When I was 11, I would listen to “Hair” by Lady Gaga over and over. The song made me feel understood, seen, and, oddly enough, safe. Perhaps it was the exultant tones of the song that I believed were celebrating my sexual identity. Back then, however, I had no choice but to hide that pride I felt while listening to the pop stars’ track alone in my room for myself only.
This year, as I sit in the fifth row at the Arvada Center, I am able to share this celebration alongside a full house as we await the Denver Gay Men’s Chorus performance of “Divas, Icons and Justice Warriors.” The performance is a tribute to the music of legendary women that have and continue to influence the queer community. And yes, Gaga was a part of this iconic lineup.
What made this performance all the more special is that it was the first Pride event I’ve attended since coming out. It was the perfect event to embrace the celebration, that many others in the LGBTQ+ family, have been forced to keep hidden for so long.
Denver Gay Men’s Chorus reveled in the celebration of Pride Month through their performance, and I’m sure the legendary women they honored would agree that they outdid themselves and succeeded in defining the celebration that is Pride Month.
With James Knapps leading the Denver Gay Men’s Chorus in his final concert as artistic director, this show promised to inspire and celebrate pride in its full array.
From Barbra Streisand and Gaga to the late Tina Turner, Patsy Cline, and Whitney Houston, the choir touched on the decades of impact these divas have had on the LGBTQ+ community.
Each song performed was followed by a background photo presentation of the artist, including why they had been considered a “diva” and their contribution to the community.
Believe me when I say, these “chorus angels” did these songs justice. Drag performers brought the crowd to never-ending applause. Stories shared by choir members emphasized the importance of music in the LGBTQ+ community, and acknowledged the ongoing issues. “This program is a story, not a show,” the emcee stated during the intermission between performances.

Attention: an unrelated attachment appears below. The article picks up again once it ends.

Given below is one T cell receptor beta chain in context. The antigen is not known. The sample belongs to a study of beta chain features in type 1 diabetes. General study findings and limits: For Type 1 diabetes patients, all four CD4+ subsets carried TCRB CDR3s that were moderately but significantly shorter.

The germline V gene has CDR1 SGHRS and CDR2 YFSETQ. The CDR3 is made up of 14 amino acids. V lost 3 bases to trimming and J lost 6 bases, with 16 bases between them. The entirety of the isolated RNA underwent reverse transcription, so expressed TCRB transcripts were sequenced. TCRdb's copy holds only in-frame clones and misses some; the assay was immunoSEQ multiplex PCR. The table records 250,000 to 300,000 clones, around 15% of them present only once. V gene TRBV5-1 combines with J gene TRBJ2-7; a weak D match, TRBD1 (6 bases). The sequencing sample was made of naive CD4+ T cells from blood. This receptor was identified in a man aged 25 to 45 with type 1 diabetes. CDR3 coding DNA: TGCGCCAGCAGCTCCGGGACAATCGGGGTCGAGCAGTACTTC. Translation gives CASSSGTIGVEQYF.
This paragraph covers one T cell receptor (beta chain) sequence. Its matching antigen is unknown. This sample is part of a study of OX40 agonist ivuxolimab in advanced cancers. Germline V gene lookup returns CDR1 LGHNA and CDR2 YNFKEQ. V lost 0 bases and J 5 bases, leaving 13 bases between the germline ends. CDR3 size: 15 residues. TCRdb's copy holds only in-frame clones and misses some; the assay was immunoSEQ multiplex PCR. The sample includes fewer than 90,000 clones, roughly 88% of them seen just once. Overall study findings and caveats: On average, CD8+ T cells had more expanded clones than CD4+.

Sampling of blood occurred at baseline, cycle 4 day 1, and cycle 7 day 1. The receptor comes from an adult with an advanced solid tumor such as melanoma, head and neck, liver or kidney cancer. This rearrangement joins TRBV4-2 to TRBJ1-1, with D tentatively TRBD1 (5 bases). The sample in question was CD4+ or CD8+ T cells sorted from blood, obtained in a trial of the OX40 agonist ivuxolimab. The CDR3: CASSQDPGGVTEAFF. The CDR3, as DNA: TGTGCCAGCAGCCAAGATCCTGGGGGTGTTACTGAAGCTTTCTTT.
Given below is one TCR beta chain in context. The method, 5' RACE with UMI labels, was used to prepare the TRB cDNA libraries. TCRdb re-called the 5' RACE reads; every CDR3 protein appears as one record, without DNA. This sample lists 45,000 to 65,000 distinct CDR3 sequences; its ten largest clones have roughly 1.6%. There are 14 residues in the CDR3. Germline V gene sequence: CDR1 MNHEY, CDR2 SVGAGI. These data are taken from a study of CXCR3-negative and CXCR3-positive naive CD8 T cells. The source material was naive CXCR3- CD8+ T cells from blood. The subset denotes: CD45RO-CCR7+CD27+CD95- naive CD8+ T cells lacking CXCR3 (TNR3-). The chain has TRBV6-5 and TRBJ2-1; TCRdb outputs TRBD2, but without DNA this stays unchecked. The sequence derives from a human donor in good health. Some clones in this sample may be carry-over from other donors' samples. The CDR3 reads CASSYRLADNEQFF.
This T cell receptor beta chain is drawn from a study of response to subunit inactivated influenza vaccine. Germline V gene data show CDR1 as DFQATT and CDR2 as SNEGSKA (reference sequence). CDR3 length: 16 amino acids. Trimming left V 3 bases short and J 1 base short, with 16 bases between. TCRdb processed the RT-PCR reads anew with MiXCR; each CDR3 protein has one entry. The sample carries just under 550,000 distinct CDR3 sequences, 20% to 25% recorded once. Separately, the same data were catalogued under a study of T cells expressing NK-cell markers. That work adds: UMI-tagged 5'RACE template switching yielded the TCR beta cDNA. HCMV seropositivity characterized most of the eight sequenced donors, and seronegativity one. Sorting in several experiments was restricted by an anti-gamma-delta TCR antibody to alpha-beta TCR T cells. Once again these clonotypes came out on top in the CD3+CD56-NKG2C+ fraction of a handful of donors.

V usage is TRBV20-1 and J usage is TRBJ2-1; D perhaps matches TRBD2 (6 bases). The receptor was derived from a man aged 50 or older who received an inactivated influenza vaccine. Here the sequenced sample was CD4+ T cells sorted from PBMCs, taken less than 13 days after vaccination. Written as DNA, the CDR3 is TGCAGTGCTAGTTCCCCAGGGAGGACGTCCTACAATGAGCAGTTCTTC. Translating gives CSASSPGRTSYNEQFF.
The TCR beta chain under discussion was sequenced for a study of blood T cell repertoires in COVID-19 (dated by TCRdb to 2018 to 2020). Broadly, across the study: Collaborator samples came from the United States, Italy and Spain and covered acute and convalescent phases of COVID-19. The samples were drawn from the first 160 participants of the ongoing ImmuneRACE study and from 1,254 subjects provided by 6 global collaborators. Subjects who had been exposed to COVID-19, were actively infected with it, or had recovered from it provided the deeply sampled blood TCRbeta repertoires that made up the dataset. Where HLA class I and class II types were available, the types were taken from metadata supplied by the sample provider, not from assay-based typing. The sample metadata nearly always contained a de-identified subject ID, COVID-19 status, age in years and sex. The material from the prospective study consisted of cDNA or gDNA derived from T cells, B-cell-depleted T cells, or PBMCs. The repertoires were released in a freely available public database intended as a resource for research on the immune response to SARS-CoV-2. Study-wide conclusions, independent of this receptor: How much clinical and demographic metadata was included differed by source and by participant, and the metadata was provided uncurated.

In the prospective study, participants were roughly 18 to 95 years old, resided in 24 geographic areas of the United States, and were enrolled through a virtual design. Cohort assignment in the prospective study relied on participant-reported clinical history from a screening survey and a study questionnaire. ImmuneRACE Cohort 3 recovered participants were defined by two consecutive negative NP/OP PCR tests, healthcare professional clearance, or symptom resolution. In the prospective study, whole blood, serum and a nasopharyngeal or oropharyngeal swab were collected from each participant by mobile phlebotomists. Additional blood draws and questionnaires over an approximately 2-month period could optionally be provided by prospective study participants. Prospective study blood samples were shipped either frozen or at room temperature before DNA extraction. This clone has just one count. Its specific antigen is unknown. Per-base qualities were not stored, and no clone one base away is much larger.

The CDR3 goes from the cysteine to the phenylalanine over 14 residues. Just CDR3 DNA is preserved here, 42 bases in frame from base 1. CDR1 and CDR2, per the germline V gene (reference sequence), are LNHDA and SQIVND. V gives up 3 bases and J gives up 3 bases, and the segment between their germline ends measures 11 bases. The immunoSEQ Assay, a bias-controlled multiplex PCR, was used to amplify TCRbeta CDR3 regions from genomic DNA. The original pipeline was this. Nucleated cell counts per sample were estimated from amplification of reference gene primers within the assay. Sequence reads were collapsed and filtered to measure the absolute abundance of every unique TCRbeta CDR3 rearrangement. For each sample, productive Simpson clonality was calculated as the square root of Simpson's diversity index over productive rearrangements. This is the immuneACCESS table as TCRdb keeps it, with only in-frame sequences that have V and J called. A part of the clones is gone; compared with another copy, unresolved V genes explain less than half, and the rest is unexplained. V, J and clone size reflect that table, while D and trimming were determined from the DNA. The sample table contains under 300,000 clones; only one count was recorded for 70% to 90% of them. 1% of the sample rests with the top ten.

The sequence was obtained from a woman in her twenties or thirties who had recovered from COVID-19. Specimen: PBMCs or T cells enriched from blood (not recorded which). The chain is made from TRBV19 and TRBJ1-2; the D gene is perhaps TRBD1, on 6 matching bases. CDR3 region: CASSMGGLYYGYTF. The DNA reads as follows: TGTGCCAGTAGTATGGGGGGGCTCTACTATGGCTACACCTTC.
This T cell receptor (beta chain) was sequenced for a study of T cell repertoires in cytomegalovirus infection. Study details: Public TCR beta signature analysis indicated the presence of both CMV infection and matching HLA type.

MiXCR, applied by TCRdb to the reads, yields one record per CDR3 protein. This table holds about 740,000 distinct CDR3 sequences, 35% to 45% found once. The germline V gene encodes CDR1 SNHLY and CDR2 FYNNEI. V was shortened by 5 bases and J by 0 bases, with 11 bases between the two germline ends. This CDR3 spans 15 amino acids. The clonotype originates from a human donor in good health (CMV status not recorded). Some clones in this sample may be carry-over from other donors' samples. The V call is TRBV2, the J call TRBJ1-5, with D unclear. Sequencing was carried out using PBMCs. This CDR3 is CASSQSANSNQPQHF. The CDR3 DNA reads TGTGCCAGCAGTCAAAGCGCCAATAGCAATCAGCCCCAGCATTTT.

Many in the audience became quite emotional as the night progressed. We all felt a sense of pride—that many in the community may have repressed in their queer experience for so long—come to life on the stage.
When it came to the choir’s performance of “That’s What Friends Are For/Greatest Love of All,” singer Darin Stewart took the stage to share his connection with the song and artist Whitney Houston. His story was reminiscent of the secret relationship I had with Gaga’s track.
“For many, these are songs that touched us like hymns at a revival,” Stewart said. And for many like Stewart and I, these songs give us the strength to keep pushing forward.
While many may question how music is essential to the LGBTQ+ community and Pride Month, this moment Stewart shared highlighted the impact these artists and their words have had on queer folks.
The Denver Gay Men’s Chorus brought us together and celebrated every person in the room collectively through music and the soundtrack of finding one’s true self.
These divas have spent decades advocating for LGBTQ+ folks, and cheers filled the air for the choir honoring those efforts. Standing ovations left the audience eager for what was to come next, chanting pleads for an encore.
As the show concluded with “Last Dance” by Donna Summer, the choir crowded the front of the stage to dance with the standing audience. Rather than the curtain closing, it presented a reminder that this was not the end of the show.
Celebration and Pride go on even as the theater empties out. For those, such as myself, who felt emptiness after years of hiding, the Denver Gay Men’s Chorus performance of “Divas, Icons and Justice Warriors” is sure to fulfill the heart of Pride and its intention to celebrate. The Denver Gay Men’s Chorus performs again on June 9 and 10 at King’s Center Concert Hall at Metropolitan State University. Friday night at 7:30 p.m. and Saturday at 2 p.m. and 7:30 p.m.